By: Asuncion Lera St.Clair, Senior Principal Scientist, Climate Change Programme, DNVGL Strategic Research and Innovation, @
A new approach to adaptation
Until recently, calling adaptation to climate change an opportunity was a misinterpretation of the urgency to act in the face of climate change impacts. Adaptation is about floating houses, drought resistant crops and greener cities allowing heavy rains to disappear into the soil instead of destroying basements, homes and infrastructures. In short, adaptation is accepting that climate change is already here and learning how to live with it. Adaptation as an opportunity was supposed to misdirect attention from mitigation and implicitly convey that climate change is not really such a big risk. Scientists working on adaptation and vulnerability were careful not to fall into this trap as mitigation is an absolute need if we are to prevent dangerous climate change and reduce the risks of the future. In fact the opportunity framing is almost absent in the Intergovernmental Panel of Climate Change Fifth Assessment Report (IPCC AR5).
This is, fortunately, no longer the case. The European Climate Change Adaptation Conference recently held in Copenhagen in May (ECCA) has put the opportunity narrative on the agenda. Adaptation to climate change is not only a necessary condition for sustainability and resilience; it is a major opportunity for generating a green and inclusive economy, more liveable cities, and happier citizens. The European Commission, business leaders and scientists converge around the need to shift attention to innovation, creativity and solutions that can create multiple co-benefits while adapting societies and infrastructure to unavoidable climate change impacts.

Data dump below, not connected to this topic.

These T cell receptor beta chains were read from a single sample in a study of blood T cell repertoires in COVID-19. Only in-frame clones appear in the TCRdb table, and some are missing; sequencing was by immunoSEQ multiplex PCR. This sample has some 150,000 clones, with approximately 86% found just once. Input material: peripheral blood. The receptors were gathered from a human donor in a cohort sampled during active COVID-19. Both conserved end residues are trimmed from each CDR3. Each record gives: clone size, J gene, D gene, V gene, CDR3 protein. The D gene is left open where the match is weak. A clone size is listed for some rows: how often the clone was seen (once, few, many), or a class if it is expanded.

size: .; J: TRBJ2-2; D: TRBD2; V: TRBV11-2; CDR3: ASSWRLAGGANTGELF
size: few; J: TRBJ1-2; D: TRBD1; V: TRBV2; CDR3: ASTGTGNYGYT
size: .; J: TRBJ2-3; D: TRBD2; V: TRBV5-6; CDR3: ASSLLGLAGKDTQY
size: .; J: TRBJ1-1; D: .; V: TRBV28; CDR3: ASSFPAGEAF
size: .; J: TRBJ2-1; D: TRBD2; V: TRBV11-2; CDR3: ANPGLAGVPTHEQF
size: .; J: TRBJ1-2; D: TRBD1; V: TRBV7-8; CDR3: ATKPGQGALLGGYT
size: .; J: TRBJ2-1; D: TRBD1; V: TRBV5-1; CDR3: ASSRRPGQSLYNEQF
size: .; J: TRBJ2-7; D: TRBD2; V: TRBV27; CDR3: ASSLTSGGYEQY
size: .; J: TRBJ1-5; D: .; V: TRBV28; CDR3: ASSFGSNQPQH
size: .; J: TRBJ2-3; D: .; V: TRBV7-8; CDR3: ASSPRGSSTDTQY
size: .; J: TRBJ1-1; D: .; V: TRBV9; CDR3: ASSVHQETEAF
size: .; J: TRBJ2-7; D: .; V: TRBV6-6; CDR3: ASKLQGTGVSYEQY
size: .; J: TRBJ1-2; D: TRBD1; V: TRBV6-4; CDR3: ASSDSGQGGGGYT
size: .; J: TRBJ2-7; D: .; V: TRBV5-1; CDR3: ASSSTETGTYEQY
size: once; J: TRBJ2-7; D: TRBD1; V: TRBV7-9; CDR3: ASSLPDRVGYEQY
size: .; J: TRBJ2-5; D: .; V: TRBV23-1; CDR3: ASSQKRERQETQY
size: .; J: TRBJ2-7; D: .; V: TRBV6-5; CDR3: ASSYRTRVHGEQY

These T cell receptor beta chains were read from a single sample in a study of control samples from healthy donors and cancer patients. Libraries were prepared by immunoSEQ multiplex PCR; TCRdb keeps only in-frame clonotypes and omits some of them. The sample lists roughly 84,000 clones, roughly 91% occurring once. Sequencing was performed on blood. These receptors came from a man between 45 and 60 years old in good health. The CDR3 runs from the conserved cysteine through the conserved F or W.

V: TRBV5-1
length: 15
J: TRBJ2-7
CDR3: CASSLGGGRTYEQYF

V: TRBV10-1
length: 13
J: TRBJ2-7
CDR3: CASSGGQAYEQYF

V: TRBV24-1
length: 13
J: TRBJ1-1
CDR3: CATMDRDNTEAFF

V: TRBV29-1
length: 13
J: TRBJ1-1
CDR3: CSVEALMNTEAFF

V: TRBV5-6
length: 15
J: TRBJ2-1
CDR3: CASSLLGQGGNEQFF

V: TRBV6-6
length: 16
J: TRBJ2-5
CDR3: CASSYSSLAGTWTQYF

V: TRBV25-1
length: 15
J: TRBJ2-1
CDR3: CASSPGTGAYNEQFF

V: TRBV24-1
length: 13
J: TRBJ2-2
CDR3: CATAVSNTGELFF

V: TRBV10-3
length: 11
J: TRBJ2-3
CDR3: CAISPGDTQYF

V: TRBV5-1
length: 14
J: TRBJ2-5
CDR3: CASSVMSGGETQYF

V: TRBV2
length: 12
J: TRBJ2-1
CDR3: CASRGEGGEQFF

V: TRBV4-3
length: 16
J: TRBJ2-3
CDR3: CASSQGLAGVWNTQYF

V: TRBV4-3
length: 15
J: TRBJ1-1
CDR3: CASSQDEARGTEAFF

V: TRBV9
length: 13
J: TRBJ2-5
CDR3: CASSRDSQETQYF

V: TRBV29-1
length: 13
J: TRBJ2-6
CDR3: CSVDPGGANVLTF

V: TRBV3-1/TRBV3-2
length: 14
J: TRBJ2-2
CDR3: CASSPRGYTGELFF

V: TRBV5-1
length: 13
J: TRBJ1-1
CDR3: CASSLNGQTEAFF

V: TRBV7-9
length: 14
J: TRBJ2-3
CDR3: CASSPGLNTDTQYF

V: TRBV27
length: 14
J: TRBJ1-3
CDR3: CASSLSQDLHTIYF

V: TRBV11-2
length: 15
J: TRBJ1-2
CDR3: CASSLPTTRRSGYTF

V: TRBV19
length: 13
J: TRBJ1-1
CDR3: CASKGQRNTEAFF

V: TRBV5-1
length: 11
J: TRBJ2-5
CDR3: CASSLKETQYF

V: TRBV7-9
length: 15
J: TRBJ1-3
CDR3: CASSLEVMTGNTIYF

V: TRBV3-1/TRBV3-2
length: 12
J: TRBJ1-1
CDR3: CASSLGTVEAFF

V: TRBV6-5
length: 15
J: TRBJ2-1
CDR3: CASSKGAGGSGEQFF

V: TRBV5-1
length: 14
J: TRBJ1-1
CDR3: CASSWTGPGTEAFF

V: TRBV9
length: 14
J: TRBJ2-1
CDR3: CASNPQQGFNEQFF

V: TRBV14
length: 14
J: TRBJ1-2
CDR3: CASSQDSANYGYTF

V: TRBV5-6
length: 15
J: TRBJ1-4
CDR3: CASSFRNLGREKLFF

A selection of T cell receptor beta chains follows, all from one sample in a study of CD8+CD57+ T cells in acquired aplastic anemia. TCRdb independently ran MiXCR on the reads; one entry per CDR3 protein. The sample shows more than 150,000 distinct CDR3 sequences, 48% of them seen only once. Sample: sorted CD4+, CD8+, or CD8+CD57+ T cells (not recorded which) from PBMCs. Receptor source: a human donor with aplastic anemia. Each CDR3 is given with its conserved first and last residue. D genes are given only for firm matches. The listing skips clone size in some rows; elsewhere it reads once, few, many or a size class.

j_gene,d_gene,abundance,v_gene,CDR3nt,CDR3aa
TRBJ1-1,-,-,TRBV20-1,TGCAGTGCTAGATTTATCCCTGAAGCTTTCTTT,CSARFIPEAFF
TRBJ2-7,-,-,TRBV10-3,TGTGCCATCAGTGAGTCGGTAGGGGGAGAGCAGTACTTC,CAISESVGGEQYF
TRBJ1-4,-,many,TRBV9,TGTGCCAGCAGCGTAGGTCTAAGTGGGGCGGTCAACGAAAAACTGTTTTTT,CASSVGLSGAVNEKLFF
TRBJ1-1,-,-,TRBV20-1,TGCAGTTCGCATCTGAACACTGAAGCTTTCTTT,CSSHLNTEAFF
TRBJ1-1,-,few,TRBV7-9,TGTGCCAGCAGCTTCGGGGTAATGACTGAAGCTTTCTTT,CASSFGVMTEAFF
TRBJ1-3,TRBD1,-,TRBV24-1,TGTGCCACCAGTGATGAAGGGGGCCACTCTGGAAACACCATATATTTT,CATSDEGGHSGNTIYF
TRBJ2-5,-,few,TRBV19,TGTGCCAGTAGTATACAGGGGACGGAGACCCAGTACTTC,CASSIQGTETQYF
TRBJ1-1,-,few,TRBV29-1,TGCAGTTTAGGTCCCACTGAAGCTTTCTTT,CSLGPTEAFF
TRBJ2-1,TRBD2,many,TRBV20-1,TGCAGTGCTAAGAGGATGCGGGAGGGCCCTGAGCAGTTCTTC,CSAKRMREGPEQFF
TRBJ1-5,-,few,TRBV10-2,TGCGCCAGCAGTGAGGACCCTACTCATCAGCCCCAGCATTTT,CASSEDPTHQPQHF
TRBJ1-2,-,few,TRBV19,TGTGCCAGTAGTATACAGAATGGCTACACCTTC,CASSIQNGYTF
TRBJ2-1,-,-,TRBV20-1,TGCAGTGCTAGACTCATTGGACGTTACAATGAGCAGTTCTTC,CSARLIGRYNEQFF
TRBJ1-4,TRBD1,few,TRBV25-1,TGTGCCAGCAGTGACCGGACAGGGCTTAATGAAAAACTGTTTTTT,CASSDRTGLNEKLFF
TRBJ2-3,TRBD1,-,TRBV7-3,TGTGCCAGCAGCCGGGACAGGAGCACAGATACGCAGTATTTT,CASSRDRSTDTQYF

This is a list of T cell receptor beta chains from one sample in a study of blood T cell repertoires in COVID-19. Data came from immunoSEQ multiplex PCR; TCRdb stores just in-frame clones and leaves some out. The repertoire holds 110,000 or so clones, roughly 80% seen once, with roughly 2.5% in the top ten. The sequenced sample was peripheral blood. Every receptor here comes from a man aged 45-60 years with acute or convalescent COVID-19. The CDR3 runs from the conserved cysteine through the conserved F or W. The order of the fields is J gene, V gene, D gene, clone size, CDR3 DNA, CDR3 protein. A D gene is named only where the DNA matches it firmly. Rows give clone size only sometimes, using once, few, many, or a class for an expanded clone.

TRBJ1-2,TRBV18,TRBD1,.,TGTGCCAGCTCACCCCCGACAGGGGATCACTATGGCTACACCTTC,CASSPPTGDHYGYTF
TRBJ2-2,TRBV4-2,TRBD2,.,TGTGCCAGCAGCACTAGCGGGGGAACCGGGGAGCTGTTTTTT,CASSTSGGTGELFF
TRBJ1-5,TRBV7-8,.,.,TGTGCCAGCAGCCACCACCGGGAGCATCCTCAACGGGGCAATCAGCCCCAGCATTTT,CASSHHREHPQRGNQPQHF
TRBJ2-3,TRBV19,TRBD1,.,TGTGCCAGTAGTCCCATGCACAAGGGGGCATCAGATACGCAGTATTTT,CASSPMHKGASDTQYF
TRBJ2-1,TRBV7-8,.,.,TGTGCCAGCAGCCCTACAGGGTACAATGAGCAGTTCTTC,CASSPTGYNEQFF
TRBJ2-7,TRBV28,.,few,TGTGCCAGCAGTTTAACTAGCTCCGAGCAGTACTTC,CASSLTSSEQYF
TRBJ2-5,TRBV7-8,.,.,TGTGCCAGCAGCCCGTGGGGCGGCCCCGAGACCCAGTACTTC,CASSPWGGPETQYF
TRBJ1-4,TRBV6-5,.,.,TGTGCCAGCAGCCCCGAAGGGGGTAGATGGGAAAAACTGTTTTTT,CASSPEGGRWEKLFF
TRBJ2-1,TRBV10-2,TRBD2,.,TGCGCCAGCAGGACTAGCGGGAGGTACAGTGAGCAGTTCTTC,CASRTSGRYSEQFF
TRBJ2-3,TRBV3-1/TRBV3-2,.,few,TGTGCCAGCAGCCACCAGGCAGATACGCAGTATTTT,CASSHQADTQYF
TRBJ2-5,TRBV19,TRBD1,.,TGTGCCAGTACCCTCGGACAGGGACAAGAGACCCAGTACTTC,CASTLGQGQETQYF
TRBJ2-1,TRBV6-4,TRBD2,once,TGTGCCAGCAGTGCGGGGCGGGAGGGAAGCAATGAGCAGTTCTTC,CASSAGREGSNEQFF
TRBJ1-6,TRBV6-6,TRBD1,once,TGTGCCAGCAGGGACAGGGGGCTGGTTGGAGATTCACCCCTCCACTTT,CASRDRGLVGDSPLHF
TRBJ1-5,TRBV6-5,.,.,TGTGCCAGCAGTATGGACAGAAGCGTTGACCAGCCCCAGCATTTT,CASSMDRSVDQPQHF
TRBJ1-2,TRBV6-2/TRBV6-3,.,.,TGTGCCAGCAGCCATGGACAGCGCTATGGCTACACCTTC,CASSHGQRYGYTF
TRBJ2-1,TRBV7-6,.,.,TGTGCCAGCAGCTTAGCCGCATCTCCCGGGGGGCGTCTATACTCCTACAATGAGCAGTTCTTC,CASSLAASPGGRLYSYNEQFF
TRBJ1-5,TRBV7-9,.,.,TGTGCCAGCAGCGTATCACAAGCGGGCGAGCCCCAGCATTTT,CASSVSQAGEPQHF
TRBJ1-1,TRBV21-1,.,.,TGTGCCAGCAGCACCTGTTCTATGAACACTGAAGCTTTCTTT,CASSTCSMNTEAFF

Adaptation as an opportunity
Europe wants to be a leader in providing climate services and scientific information tailored to the decision makings. In order for this to become a reality it is central to change the framing of adaptation from being an assessment of risks only to becoming pathways of opportunities. Adaptation strategies can become opportunities to create new jobs, better public transport, more inclusive societies, cleaner air, and greener cities. The implication of this shift in perspective is enormous. It is a true game changer, because it means we need to link climate change measurements and modelling with actionable solutions, with innovation strategies, and engage multiple societal actors in the planning, design and implementation of adaptation strategies. It requires creative thinking and courageous action.
Closer interactions are needed between the climate change adaptation research community, business leaders and innovators. The Global Opportunity Network contributed with its presence at the ECCA 2015 conference to assure scientists, civil society and business participants that many opportunities and solutions are already there, waiting to be explored, measured, implemented and scaled up.
The journey from risk to opportunity
In the beginning of June the Global Opportunity Network will hold eight Opportunity Panels to collect information for the next Global Opportunity Report. Eight Opportunity Panels with thought leaders from business, civil society and government will point to opportunities that can put societies on a path towards a more sustainable future. Some opportunities will be high tech ‘game changers’ and others will be low tech and low cost. Follow the hunt for opportunities on www.globalopportunitynetwork.org and join the conversation on Twitter using the #GlobalOpportunity hash tag.